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Kjeragbolten – A Photo-Friendly Boulder Wedged Over a 3,228-Foot Deep Abyss

Kjeragbolten is one of the most instagrammable places in Norway. It’s an ancient boulder wedged in a crevasse by the edge of Kjerag mountain, in Lysefjord.

Unless you’ve been living under a rock, you’ve probably seen photos of people standing on this giant boulder wedged in-between two stone walls, above this seemingly bottomless abyss. Well, technically, the abyss is 984 meters or 3,228 feet deep, so in terms of chances of survival in case of a fall, it might as well be bottomless. However, despite its dramatic appearance, Kjeragbolten is relatively easy to access on foot without any special equipment, making it one of the hottest tourist spots in Norway.

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Russian Businessman Builds Fairytale Castle in the Middle of a Lake

Chateau Erken, in the Russian Federation’s Kabardino-Balkaria autonomous republic, looks like an extremely well-preserved medieval castle, but in reality, this architectural wonder is just over a decade old.

Located in the vineyard-dominated countryside of Kabardino-Balkaria, Chateau Erken is a tourist attraction unlike any other in Russia. Not only does it mimic the fortress-like design of European medieval castles, but its location in the middle of a man-made lake full of fish and wild birds is just as impressive. People from all over the country come to this rural area in Southern Russia to see Chateau Erken in person. Photos and videos of this amazing castle have been doing the rounds on social media for years, but some people still can’t believe it exists and that it was built not by a king, but by a legendary businessman.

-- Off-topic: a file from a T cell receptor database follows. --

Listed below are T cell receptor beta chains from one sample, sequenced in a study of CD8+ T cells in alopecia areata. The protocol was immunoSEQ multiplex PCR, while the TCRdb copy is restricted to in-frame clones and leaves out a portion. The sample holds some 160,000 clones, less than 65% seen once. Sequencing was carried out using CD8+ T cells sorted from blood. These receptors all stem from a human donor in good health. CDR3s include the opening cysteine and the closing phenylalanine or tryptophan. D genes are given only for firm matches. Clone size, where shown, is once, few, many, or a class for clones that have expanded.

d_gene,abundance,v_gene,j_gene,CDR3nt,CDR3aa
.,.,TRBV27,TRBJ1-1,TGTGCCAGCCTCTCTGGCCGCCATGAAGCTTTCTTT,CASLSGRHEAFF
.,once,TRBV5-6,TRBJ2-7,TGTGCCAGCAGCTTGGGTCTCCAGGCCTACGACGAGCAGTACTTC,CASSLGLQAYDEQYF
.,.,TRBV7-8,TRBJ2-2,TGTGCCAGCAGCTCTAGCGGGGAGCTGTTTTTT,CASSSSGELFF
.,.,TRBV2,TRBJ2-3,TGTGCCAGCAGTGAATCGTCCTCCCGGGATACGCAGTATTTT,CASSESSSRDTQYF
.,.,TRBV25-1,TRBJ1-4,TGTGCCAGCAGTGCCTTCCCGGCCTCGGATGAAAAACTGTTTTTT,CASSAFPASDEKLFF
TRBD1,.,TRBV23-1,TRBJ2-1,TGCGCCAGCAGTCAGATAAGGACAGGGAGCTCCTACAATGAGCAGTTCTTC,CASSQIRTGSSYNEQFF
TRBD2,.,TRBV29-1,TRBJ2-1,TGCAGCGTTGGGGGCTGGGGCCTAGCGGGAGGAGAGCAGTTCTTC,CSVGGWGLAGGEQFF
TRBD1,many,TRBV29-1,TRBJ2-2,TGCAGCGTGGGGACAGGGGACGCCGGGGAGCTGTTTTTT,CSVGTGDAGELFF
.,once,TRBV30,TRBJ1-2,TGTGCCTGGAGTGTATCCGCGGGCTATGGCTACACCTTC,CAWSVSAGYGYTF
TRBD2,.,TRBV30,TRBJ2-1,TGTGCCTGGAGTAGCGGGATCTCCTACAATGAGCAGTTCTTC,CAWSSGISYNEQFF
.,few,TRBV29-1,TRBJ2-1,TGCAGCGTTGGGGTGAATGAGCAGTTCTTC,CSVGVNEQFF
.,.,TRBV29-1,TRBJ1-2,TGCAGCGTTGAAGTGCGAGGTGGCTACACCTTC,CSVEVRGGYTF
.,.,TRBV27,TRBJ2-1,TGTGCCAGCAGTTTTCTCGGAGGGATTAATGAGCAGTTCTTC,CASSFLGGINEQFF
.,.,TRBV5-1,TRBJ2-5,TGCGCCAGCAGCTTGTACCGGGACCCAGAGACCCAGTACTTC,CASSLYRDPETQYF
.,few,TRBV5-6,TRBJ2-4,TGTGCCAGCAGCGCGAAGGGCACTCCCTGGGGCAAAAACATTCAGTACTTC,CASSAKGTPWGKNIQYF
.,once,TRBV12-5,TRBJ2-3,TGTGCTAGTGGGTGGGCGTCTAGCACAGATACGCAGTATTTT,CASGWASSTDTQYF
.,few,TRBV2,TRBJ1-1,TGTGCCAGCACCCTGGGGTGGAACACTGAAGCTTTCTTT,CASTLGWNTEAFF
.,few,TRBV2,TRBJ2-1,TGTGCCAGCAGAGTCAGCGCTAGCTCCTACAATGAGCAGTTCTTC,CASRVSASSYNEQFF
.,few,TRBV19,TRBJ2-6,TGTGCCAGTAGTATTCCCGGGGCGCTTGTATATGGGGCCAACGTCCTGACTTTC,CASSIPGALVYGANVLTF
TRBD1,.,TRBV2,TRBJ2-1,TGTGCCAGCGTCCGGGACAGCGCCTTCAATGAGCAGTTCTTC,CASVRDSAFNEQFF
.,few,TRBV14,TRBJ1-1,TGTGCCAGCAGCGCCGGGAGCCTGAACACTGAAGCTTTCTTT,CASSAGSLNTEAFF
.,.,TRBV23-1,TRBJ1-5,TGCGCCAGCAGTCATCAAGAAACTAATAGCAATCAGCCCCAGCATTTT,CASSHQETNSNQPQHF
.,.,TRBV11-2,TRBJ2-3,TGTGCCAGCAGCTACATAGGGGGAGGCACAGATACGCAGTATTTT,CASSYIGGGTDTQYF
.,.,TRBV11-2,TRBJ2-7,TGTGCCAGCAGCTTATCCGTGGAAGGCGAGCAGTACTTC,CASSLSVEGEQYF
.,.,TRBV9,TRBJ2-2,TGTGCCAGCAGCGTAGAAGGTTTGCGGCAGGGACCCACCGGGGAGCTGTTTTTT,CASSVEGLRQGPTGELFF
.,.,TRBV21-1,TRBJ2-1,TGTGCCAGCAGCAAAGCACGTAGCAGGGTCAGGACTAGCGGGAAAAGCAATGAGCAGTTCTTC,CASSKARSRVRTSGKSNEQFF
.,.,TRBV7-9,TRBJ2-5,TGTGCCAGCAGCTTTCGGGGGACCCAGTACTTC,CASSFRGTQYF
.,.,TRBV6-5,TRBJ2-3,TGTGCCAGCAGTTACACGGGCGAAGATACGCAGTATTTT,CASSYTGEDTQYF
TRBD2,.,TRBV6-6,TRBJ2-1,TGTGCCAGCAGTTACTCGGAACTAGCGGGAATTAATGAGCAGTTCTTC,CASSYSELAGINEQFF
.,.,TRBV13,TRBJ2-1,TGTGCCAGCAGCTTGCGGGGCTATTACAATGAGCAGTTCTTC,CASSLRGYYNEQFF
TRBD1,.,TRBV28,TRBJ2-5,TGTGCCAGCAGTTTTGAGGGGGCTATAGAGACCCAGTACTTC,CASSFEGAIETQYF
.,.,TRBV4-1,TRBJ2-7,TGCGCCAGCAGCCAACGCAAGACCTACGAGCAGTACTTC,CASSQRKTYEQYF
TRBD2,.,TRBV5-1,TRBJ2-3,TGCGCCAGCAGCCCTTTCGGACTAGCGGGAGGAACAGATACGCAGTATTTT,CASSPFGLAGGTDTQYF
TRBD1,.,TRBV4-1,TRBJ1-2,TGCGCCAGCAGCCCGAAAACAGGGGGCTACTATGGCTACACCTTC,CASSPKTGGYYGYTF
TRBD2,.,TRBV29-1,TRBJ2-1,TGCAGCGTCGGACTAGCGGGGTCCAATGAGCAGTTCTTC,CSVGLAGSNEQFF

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The Crooked Bush of Saskatchewan – An Intriguing Botanical Anomaly

Saskatchewan’s Crooked Bush, a small grove of aspen trees that grew in a very unusual way, is a botanical oddity that has fascinated both tourists and scientists for years.

Aspen trees don’t usually grow crooked. Like most other threes, they grow straight up, towards the sun, but not the specimens that make up the Crooked Bush. Located near Hafford, in Canada’s Saskatchewan province, this anomaly is the world’s only known crooked aspen tree grove. The strange appearance of the trees was first observed in the 1940s and it has since attracted thousands of tourists to this place. The advent of the internet only made the Crooked Bush more popular and there is now even a wooden walkway that visitors can use to avoid stepping on new growth.

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Centuripe – A Small Italian Town Shaped Like a Person

Centuripe, a small town tucked in the hills of Sicily, is known as “the balcony of Sicily” for the stunning views it offers across to Mount Etna, but few know that, from the air, the town itself is quite the sight.

Pio Andrea Peri, a 32-year-old local photographer, recently used his drone to capture the unique shape of Centuripe from high up in the sky. After first discovering the unusual shape of his town while looking at it on Google Earth, Peri decided to take his drone and check it out for himself. He was so surprised by what he saw on his monitor that he snapped a few photos and shared them on social media, where they went viral almost instantly. From the right angle, Centuripe looks like the silhouette of a person with their arms and legs stretched out.

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This Mexican Restaurant Serves Your Order in Just 13.5 Seconds

Karne Garibaldi, a popular restaurant in Guadalajara, holds the Guinness record for the world’s fastest food service: 13.5 seconds from order time until the food hits the table.

Usually, when visiting a popular award-winning restaurant, you expect waiting times to be on the long side, but that’s definitely not the case at Karne Garibaldi, a restaurant best known for its carne en su jugo dish and for having the world’s fastest order time. After patrons finish giving their orders to the waiters, it takes just over a dozen seconds before the plates hit their tables, which, as those who have eaten there at least once will tell you, is downright impressive. Karne Garibaldi has held the world record for the world’s fastest food service (13.5 seconds) since 1996.